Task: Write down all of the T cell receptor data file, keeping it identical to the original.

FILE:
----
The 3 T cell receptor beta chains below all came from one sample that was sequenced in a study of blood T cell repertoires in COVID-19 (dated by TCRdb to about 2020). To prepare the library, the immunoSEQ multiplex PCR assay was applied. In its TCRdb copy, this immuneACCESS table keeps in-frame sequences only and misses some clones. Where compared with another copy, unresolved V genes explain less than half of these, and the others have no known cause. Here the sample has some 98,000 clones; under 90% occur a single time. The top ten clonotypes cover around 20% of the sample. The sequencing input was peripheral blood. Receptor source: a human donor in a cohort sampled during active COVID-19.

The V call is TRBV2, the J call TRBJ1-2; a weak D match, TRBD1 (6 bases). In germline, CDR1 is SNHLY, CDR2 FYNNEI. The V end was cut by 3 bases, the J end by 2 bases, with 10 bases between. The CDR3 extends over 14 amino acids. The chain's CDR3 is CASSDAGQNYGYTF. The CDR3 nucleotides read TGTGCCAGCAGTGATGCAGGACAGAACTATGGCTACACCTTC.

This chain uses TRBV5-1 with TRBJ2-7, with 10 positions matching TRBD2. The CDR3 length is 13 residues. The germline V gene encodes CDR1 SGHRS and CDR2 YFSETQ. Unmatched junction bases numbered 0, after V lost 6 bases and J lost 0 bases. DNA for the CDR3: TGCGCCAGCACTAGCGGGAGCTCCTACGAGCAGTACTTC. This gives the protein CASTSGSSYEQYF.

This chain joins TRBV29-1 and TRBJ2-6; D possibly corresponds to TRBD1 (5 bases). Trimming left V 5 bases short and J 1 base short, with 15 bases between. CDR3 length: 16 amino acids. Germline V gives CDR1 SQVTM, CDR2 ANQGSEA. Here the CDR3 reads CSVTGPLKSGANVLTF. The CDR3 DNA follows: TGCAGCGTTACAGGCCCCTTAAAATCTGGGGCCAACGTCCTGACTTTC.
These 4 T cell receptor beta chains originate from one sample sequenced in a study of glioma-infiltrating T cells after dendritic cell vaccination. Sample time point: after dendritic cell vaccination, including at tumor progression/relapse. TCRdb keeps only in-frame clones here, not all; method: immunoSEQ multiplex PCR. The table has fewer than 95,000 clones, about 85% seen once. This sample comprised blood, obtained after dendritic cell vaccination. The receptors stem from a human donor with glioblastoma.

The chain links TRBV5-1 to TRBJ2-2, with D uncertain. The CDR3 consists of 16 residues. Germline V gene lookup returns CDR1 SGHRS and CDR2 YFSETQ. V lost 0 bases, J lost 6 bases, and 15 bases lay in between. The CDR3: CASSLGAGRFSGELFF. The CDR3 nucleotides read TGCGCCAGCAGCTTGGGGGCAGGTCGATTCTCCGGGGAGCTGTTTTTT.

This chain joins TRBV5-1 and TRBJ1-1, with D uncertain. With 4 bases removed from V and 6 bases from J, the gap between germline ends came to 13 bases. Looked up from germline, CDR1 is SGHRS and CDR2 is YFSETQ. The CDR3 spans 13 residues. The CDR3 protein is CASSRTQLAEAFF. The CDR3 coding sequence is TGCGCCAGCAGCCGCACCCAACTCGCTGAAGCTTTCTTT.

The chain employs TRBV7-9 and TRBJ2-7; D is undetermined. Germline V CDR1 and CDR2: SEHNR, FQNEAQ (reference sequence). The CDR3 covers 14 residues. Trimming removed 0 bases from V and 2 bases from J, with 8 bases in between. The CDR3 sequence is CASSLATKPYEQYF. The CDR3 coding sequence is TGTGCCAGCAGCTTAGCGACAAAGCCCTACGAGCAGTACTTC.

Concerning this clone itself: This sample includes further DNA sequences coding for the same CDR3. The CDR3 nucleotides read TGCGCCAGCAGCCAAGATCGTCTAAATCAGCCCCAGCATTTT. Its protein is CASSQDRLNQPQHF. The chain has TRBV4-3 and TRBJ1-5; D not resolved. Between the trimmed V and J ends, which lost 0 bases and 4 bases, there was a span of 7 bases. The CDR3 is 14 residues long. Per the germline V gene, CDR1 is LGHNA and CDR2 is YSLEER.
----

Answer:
The 3 T cell receptor beta chains below all came from one sample that was sequenced in a study of blood T cell repertoires in COVID-19 (dated by TCRdb to about 2020). To prepare the library, the immunoSEQ multiplex PCR assay was applied. In its TCRdb copy, this immuneACCESS table keeps in-frame sequences only and misses some clones. Where compared with another copy, unresolved V genes explain less than half of these, and the others have no known cause. Here the sample has some 98,000 clones; under 90% occur a single time. The top ten clonotypes cover around 20% of the sample. The sequencing input was peripheral blood. Receptor source: a human donor in a cohort sampled during active COVID-19.

The V call is TRBV2, the J call TRBJ1-2; a weak D match, TRBD1 (6 bases). In germline, CDR1 is SNHLY, CDR2 FYNNEI. The V end was cut by 3 bases, the J end by 2 bases, with 10 bases between. The CDR3 extends over 14 amino acids. The chain's CDR3 is CASSDAGQNYGYTF. The CDR3 nucleotides read TGTGCCAGCAGTGATGCAGGACAGAACTATGGCTACACCTTC.

This chain uses TRBV5-1 with TRBJ2-7, with 10 positions matching TRBD2. The CDR3 length is 13 residues. The germline V gene encodes CDR1 SGHRS and CDR2 YFSETQ. Unmatched junction bases numbered 0, after V lost 6 bases and J lost 0 bases. DNA for the CDR3: TGCGCCAGCACTAGCGGGAGCTCCTACGAGCAGTACTTC. This gives the protein CASTSGSSYEQYF.

This chain joins TRBV29-1 and TRBJ2-6; D possibly corresponds to TRBD1 (5 bases). Trimming left V 5 bases short and J 1 base short, with 15 bases between. CDR3 length: 16 amino acids. Germline V gives CDR1 SQVTM, CDR2 ANQGSEA. Here the CDR3 reads CSVTGPLKSGANVLTF. The CDR3 DNA follows: TGCAGCGTTACAGGCCCCTTAAAATCTGGGGCCAACGTCCTGACTTTC.
These 4 T cell receptor beta chains originate from one sample sequenced in a study of glioma-infiltrating T cells after dendritic cell vaccination. Sample time point: after dendritic cell vaccination, including at tumor progression/relapse. TCRdb keeps only in-frame clones here, not all; method: immunoSEQ multiplex PCR. The table has fewer than 95,000 clones, about 85% seen once. This sample comprised blood, obtained after dendritic cell vaccination. The receptors stem from a human donor with glioblastoma.

The chain links TRBV5-1 to TRBJ2-2, with D uncertain. The CDR3 consists of 16 residues. Germline V gene lookup returns CDR1 SGHRS and CDR2 YFSETQ. V lost 0 bases, J lost 6 bases, and 15 bases lay in between. The CDR3: CASSLGAGRFSGELFF. The CDR3 nucleotides read TGCGCCAGCAGCTTGGGGGCAGGTCGATTCTCCGGGGAGCTGTTTTTT.

This chain joins TRBV5-1 and TRBJ1-1, with D uncertain. With 4 bases removed from V and 6 bases from J, the gap between germline ends came to 13 bases. Looked up from germline, CDR1 is SGHRS and CDR2 is YFSETQ. The CDR3 spans 13 residues. The CDR3 protein is CASSRTQLAEAFF. The CDR3 coding sequence is TGCGCCAGCAGCCGCACCCAACTCGCTGAAGCTTTCTTT.

The chain employs TRBV7-9 and TRBJ2-7; D is undetermined. Germline V CDR1 and CDR2: SEHNR, FQNEAQ (reference sequence). The CDR3 covers 14 residues. Trimming removed 0 bases from V and 2 bases from J, with 8 bases in between. The CDR3 sequence is CASSLATKPYEQYF. The CDR3 coding sequence is TGTGCCAGCAGCTTAGCGACAAAGCCCTACGAGCAGTACTTC.

Concerning this clone itself: This sample includes further DNA sequences coding for the same CDR3. The CDR3 nucleotides read TGCGCCAGCAGCCAAGATCGTCTAAATCAGCCCCAGCATTTT. Its protein is CASSQDRLNQPQHF. The chain has TRBV4-3 and TRBJ1-5; D not resolved. Between the trimmed V and J ends, which lost 0 bases and 4 bases, there was a span of 7 bases. The CDR3 is 14 residues long. Per the germline V gene, CDR1 is LGHNA and CDR2 is YSLEER.